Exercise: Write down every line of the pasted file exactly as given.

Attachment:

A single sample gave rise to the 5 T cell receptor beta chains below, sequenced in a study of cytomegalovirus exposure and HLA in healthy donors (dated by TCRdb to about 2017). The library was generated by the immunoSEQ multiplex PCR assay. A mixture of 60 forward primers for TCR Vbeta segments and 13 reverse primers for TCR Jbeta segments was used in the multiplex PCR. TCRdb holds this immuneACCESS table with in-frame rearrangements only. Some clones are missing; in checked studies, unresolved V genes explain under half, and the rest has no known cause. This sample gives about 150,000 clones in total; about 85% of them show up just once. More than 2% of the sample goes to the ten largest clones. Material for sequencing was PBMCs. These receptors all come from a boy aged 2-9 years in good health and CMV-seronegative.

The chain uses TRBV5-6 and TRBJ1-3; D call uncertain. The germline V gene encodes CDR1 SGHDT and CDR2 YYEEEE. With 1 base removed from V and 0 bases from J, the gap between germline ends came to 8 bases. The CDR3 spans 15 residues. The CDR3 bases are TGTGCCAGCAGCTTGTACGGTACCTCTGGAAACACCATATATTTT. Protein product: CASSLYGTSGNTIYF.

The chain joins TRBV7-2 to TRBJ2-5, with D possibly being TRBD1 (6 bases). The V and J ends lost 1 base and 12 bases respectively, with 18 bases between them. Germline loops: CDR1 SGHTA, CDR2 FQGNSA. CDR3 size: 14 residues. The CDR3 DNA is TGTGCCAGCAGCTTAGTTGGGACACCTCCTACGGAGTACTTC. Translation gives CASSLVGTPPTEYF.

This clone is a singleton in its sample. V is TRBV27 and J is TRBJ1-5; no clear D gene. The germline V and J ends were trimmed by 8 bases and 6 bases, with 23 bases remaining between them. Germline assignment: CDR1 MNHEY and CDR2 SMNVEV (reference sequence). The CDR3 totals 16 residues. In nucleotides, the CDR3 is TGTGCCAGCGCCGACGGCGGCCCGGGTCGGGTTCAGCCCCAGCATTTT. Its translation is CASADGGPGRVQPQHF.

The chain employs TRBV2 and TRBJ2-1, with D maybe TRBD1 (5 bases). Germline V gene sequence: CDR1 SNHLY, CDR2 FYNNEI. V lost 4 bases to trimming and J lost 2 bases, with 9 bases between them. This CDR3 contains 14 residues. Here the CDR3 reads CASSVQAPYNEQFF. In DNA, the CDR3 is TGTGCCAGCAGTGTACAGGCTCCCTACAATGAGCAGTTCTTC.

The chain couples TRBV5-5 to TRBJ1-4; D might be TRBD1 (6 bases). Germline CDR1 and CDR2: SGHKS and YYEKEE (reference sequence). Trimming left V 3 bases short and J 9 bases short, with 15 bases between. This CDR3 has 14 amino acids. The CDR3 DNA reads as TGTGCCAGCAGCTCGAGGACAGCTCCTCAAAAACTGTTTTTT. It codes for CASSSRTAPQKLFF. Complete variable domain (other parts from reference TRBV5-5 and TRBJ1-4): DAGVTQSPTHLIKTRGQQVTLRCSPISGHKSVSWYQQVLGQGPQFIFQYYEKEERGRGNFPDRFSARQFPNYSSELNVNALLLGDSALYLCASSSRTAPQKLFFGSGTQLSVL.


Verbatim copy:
A single sample gave rise to the 5 T cell receptor beta chains below, sequenced in a study of cytomegalovirus exposure and HLA in healthy donors (dated by TCRdb to about 2017). The library was generated by the immunoSEQ multiplex PCR assay. A mixture of 60 forward primers for TCR Vbeta segments and 13 reverse primers for TCR Jbeta segments was used in the multiplex PCR. TCRdb holds this immuneACCESS table with in-frame rearrangements only. Some clones are missing; in checked studies, unresolved V genes explain under half, and the rest has no known cause. This sample gives about 150,000 clones in total; about 85% of them show up just once. More than 2% of the sample goes to the ten largest clones. Material for sequencing was PBMCs. These receptors all come from a boy aged 2-9 years in good health and CMV-seronegative.

The chain uses TRBV5-6 and TRBJ1-3; D call uncertain. The germline V gene encodes CDR1 SGHDT and CDR2 YYEEEE. With 1 base removed from V and 0 bases from J, the gap between germline ends came to 8 bases. The CDR3 spans 15 residues. The CDR3 bases are TGTGCCAGCAGCTTGTACGGTACCTCTGGAAACACCATATATTTT. Protein product: CASSLYGTSGNTIYF.

The chain joins TRBV7-2 to TRBJ2-5, with D possibly being TRBD1 (6 bases). The V and J ends lost 1 base and 12 bases respectively, with 18 bases between them. Germline loops: CDR1 SGHTA, CDR2 FQGNSA. CDR3 size: 14 residues. The CDR3 DNA is TGTGCCAGCAGCTTAGTTGGGACACCTCCTACGGAGTACTTC. Translation gives CASSLVGTPPTEYF.

This clone is a singleton in its sample. V is TRBV27 and J is TRBJ1-5; no clear D gene. The germline V and J ends were trimmed by 8 bases and 6 bases, with 23 bases remaining between them. Germline assignment: CDR1 MNHEY and CDR2 SMNVEV (reference sequence). The CDR3 totals 16 residues. In nucleotides, the CDR3 is TGTGCCAGCGCCGACGGCGGCCCGGGTCGGGTTCAGCCCCAGCATTTT. Its translation is CASADGGPGRVQPQHF.

The chain employs TRBV2 and TRBJ2-1, with D maybe TRBD1 (5 bases). Germline V gene sequence: CDR1 SNHLY, CDR2 FYNNEI. V lost 4 bases to trimming and J lost 2 bases, with 9 bases between them. This CDR3 contains 14 residues. Here the CDR3 reads CASSVQAPYNEQFF. In DNA, the CDR3 is TGTGCCAGCAGTGTACAGGCTCCCTACAATGAGCAGTTCTTC.

The chain couples TRBV5-5 to TRBJ1-4; D might be TRBD1 (6 bases). Germline CDR1 and CDR2: SGHKS and YYEKEE (reference sequence). Trimming left V 3 bases short and J 9 bases short, with 15 bases between. This CDR3 has 14 amino acids. The CDR3 DNA reads as TGTGCCAGCAGCTCGAGGACAGCTCCTCAAAAACTGTTTTTT. It codes for CASSSRTAPQKLFF. Complete variable domain (other parts from reference TRBV5-5 and TRBJ1-4): DAGVTQSPTHLIKTRGQQVTLRCSPISGHKSVSWYQQVLGQGPQFIFQYYEKEERGRGNFPDRFSARQFPNYSSELNVNALLLGDSALYLCASSSRTAPQKLFFGSGTQLSVL.